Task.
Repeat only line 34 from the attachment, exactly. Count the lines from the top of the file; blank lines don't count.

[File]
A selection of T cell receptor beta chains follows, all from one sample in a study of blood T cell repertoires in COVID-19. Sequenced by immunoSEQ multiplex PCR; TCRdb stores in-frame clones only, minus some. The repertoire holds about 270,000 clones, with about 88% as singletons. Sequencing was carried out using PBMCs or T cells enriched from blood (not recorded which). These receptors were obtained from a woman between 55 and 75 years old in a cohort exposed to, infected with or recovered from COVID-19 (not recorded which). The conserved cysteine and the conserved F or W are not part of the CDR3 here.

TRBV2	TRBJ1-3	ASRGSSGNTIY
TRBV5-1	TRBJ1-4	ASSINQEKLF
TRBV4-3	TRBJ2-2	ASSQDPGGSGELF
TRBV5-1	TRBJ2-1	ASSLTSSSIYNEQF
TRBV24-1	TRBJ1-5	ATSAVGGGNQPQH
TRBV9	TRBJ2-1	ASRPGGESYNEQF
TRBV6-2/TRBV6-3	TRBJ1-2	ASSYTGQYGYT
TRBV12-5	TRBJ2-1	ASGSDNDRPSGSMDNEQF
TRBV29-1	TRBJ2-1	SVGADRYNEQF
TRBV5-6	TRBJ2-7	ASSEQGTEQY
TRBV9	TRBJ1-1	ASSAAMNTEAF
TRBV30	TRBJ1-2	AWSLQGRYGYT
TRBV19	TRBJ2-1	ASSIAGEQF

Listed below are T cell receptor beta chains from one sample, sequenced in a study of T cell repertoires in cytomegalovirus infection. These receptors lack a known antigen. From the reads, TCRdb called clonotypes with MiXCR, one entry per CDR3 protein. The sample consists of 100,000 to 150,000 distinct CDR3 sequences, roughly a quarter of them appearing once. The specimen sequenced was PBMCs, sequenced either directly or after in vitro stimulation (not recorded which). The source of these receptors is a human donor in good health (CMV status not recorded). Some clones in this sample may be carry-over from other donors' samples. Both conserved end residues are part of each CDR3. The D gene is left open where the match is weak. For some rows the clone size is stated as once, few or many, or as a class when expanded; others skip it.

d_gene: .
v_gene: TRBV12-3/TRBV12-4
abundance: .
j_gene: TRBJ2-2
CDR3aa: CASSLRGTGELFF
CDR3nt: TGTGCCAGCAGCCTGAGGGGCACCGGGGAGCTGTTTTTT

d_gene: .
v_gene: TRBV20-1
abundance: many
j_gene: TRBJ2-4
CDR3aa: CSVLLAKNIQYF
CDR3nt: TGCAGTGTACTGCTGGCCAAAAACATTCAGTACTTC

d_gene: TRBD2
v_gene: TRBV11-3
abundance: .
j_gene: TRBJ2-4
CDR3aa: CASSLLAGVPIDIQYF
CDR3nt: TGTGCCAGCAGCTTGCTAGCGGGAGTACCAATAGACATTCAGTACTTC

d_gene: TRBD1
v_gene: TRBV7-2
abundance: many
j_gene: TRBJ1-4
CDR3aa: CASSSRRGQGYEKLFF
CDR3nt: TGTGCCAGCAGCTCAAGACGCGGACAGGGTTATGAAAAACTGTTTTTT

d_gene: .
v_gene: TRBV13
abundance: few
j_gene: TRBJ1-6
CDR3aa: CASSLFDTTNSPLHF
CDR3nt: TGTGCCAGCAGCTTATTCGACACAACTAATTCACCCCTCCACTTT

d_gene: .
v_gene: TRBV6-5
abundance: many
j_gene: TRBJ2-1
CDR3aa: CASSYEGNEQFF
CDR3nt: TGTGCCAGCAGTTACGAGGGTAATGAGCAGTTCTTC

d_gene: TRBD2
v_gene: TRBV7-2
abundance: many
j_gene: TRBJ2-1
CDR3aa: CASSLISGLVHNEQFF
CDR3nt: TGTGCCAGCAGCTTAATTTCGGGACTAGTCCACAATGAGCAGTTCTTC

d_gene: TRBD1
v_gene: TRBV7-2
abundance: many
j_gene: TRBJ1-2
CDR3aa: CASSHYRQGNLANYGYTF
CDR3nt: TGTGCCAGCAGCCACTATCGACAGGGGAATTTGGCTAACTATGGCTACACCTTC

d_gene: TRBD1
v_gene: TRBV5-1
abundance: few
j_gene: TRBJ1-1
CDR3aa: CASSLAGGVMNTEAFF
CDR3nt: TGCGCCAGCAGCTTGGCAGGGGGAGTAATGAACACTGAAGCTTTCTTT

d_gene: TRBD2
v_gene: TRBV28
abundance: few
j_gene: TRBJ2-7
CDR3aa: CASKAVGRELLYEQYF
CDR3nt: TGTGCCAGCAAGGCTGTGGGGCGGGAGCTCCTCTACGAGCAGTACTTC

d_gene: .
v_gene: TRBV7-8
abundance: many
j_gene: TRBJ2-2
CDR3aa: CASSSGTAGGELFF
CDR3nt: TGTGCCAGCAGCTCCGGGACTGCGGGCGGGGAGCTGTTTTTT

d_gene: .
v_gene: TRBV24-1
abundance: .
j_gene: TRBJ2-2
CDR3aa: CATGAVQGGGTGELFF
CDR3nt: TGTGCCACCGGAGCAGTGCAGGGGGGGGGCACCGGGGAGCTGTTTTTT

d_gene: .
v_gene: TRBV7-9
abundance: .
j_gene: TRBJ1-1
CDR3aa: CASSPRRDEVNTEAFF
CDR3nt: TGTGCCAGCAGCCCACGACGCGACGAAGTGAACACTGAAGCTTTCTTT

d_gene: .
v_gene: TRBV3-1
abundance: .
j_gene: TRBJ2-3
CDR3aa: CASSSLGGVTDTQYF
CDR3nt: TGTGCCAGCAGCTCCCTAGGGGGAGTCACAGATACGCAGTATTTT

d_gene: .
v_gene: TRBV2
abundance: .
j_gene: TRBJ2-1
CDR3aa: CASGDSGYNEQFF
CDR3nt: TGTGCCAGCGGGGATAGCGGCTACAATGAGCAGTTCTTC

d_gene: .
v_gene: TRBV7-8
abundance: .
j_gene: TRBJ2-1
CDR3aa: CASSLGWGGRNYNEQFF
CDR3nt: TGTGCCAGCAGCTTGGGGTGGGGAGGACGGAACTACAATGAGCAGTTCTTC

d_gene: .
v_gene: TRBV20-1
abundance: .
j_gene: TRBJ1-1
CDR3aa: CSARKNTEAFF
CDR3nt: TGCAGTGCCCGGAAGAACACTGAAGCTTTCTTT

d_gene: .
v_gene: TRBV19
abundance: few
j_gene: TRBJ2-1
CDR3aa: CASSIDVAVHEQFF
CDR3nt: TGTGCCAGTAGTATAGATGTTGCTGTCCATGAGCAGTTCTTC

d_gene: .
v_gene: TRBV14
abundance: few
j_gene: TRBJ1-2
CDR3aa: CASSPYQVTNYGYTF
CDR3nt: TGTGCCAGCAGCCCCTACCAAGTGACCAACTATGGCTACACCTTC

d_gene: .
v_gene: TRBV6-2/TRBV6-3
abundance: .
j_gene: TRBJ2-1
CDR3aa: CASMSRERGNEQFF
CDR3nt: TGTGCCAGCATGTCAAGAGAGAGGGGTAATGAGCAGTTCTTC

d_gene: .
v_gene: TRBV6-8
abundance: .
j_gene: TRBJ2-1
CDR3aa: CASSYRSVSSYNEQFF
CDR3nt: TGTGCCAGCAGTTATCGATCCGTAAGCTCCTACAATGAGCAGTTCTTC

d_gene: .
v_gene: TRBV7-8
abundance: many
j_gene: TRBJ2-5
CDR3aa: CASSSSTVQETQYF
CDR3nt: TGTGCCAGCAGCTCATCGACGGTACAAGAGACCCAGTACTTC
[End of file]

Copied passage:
d_gene: TRBD1